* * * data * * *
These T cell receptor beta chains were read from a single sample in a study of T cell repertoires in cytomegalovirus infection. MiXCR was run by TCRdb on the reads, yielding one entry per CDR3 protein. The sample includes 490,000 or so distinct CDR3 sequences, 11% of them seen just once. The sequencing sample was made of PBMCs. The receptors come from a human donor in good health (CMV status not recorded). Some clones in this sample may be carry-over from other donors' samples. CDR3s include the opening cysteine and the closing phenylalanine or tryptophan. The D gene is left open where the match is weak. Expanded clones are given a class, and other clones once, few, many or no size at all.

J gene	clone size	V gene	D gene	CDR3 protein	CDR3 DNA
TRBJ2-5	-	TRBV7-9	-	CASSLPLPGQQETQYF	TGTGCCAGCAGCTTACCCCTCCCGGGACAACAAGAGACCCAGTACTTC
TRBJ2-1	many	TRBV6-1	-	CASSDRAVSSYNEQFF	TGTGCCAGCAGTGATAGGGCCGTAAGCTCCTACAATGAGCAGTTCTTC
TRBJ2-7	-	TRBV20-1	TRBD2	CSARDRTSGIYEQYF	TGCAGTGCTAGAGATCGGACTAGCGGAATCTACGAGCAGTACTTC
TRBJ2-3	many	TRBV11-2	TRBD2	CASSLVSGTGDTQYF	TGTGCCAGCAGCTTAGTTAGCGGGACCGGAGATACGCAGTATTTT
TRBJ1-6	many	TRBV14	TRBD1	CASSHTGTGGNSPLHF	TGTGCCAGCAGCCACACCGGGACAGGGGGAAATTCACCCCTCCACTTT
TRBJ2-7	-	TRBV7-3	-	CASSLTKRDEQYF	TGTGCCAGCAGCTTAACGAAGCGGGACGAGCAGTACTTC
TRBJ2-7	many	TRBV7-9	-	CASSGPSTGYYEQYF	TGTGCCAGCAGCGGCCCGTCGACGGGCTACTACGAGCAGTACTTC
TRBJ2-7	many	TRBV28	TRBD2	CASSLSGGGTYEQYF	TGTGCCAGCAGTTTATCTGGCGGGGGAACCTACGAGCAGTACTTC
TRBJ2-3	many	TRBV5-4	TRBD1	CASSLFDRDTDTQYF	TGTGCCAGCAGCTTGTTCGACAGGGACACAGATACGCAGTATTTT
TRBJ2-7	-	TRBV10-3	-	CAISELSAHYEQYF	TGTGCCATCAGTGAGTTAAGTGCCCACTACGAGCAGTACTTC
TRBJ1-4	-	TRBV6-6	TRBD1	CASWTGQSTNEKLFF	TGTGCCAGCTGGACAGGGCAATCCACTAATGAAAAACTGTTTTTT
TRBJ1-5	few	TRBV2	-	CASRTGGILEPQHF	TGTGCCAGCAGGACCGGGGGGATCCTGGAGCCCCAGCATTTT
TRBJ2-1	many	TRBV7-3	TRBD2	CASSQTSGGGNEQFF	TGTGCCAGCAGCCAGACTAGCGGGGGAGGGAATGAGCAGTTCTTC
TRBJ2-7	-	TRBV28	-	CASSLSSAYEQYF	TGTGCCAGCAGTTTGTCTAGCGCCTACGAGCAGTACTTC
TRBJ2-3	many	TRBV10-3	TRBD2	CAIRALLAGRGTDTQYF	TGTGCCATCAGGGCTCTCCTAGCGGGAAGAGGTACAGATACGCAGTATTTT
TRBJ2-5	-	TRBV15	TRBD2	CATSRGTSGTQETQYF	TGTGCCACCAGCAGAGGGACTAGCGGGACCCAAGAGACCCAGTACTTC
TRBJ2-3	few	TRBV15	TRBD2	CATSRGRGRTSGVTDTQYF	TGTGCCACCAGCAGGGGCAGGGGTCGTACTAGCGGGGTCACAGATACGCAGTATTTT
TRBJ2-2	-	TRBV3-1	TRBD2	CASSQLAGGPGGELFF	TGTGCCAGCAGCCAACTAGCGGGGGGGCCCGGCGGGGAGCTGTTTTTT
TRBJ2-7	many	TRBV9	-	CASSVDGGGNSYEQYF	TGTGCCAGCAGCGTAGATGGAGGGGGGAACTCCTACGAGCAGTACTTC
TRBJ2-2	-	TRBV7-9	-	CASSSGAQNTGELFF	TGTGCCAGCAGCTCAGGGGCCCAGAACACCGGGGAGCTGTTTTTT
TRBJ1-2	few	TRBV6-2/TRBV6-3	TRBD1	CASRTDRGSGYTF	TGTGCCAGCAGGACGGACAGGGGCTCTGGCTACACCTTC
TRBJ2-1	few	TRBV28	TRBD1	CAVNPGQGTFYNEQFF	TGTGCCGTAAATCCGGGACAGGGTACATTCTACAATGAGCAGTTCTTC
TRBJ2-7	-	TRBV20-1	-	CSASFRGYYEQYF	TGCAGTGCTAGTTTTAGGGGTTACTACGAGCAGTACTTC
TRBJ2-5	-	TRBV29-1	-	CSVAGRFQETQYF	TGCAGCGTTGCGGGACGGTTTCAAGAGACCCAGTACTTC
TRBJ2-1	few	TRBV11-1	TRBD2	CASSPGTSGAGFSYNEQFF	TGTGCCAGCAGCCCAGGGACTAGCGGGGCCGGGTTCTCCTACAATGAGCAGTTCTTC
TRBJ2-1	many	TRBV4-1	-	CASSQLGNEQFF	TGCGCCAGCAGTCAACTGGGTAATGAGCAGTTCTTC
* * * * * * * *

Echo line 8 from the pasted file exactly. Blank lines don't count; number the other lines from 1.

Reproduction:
TRBJ2-7	-	TRBV7-3	-	CASSLTKRDEQYF	TGTGCCAGCAGCTTAACGAAGCGGGACGAGCAGTACTTC